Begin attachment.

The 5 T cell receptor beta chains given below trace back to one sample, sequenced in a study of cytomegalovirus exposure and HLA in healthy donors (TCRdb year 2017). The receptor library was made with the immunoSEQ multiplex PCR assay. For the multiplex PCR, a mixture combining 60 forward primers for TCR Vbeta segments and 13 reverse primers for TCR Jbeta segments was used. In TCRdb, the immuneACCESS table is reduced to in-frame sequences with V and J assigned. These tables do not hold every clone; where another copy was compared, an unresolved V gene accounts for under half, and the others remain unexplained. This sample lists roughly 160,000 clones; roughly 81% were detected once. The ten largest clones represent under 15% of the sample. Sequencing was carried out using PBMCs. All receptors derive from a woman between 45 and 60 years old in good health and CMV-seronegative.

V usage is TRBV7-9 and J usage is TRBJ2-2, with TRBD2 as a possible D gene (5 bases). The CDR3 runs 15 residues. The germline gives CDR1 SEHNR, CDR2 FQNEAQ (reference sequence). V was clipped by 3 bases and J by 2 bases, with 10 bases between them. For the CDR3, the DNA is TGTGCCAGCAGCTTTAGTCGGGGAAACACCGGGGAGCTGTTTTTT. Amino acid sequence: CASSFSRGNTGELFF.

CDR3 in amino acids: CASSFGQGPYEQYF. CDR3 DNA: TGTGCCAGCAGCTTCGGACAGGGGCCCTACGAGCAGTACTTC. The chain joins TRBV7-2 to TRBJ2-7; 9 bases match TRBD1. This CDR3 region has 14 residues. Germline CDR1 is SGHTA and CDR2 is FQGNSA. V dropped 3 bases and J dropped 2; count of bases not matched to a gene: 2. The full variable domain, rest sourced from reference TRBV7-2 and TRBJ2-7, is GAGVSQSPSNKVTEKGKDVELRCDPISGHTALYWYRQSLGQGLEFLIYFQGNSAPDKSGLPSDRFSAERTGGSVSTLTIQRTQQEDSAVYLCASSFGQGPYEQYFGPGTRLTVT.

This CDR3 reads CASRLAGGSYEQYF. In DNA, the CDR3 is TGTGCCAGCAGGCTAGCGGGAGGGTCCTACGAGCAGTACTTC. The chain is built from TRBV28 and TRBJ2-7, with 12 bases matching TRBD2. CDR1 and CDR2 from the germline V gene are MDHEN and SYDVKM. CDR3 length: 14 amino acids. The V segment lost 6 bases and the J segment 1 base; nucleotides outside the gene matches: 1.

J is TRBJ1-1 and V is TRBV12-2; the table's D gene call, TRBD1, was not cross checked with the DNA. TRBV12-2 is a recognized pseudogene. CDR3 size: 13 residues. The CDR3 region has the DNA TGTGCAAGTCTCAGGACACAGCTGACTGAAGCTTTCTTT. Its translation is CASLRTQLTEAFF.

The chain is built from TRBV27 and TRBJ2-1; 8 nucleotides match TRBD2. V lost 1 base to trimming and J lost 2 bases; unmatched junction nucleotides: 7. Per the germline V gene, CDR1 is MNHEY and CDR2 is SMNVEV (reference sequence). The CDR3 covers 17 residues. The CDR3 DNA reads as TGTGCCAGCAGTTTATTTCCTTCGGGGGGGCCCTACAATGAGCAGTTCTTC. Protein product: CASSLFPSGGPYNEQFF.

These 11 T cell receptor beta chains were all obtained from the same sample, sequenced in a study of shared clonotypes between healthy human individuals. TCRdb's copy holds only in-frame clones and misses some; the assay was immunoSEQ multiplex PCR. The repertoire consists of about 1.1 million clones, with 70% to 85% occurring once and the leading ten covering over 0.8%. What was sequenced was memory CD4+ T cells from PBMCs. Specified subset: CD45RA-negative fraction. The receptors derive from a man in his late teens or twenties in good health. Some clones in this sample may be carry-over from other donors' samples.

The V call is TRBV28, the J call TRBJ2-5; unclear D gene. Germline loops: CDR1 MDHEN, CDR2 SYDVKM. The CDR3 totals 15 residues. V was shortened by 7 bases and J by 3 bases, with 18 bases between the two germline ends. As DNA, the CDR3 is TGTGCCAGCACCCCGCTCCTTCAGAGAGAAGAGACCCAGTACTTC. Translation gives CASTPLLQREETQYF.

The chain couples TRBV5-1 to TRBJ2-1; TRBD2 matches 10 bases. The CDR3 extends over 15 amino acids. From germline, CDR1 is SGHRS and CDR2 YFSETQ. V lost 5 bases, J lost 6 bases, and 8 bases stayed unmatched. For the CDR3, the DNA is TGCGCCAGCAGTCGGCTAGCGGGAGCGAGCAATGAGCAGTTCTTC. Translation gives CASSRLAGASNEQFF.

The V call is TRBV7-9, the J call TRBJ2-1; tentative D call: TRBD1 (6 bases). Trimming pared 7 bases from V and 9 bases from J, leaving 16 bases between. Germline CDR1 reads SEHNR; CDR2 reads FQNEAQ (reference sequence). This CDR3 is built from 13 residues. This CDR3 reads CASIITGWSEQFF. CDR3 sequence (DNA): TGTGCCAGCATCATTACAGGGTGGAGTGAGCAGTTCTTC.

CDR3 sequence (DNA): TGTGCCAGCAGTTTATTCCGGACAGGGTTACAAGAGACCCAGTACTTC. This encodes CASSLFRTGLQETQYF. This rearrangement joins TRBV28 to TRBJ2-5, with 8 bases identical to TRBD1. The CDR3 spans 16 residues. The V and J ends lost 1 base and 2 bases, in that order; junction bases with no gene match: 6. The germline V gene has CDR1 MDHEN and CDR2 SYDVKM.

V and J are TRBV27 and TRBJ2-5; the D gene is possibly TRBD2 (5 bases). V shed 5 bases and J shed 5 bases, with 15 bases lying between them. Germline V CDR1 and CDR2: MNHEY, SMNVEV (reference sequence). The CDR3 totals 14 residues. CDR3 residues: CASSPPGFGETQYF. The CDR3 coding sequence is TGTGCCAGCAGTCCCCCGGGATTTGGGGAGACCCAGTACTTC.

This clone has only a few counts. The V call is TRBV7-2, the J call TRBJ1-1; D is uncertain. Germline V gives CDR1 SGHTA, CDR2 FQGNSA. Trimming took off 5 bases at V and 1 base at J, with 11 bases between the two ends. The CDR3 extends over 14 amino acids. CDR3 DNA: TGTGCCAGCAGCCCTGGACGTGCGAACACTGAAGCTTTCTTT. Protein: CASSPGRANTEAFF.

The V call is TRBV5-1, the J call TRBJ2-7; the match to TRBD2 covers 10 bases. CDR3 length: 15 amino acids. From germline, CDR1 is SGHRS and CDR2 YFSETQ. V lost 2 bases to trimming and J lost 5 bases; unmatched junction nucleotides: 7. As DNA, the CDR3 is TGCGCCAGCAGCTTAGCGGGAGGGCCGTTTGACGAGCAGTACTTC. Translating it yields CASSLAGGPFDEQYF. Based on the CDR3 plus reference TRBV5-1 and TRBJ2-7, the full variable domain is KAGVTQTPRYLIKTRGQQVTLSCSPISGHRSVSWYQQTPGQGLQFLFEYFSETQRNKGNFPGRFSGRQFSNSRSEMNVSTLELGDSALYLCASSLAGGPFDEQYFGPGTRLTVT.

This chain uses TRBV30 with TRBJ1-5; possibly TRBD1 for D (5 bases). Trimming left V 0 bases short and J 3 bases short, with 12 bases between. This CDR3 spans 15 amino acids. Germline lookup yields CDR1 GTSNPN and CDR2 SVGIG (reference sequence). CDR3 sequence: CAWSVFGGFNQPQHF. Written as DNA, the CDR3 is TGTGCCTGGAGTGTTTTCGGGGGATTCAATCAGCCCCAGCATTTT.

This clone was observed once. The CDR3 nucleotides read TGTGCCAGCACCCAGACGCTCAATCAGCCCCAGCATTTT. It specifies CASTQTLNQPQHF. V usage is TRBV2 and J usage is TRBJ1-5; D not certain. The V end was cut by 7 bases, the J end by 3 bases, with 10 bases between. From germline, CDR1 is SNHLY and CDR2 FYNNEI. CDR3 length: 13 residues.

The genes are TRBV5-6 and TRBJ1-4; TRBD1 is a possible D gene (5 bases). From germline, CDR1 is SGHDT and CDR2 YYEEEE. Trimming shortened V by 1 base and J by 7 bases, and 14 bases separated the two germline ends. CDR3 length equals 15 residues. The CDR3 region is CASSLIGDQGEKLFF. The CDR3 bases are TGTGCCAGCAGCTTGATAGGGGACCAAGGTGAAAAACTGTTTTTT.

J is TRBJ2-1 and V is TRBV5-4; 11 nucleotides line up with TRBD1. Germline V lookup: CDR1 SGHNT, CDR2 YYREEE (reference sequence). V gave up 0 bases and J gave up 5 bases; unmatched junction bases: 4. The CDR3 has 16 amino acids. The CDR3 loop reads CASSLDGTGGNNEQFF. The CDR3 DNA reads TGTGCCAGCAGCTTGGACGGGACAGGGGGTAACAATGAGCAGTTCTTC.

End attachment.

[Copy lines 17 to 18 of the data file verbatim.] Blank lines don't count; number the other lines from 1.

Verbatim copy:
The genes are TRBV5-6 and TRBJ1-4; TRBD1 is a possible D gene (5 bases). From germline, CDR1 is SGHDT and CDR2 YYEEEE. Trimming shortened V by 1 base and J by 7 bases, and 14 bases separated the two germline ends. CDR3 length equals 15 residues. The CDR3 region is CASSLIGDQGEKLFF. The CDR3 bases are TGTGCCAGCAGCTTGATAGGGGACCAAGGTGAAAAACTGTTTTTT.

J is TRBJ2-1 and V is TRBV5-4; 11 nucleotides line up with TRBD1. Germline V lookup: CDR1 SGHNT, CDR2 YYREEE (reference sequence). V gave up 0 bases and J gave up 5 bases; unmatched junction bases: 4. The CDR3 has 16 amino acids. The CDR3 loop reads CASSLDGTGGNNEQFF. The CDR3 DNA reads TGTGCCAGCAGCTTGGACGGGACAGGGGGTAACAATGAGCAGTTCTTC.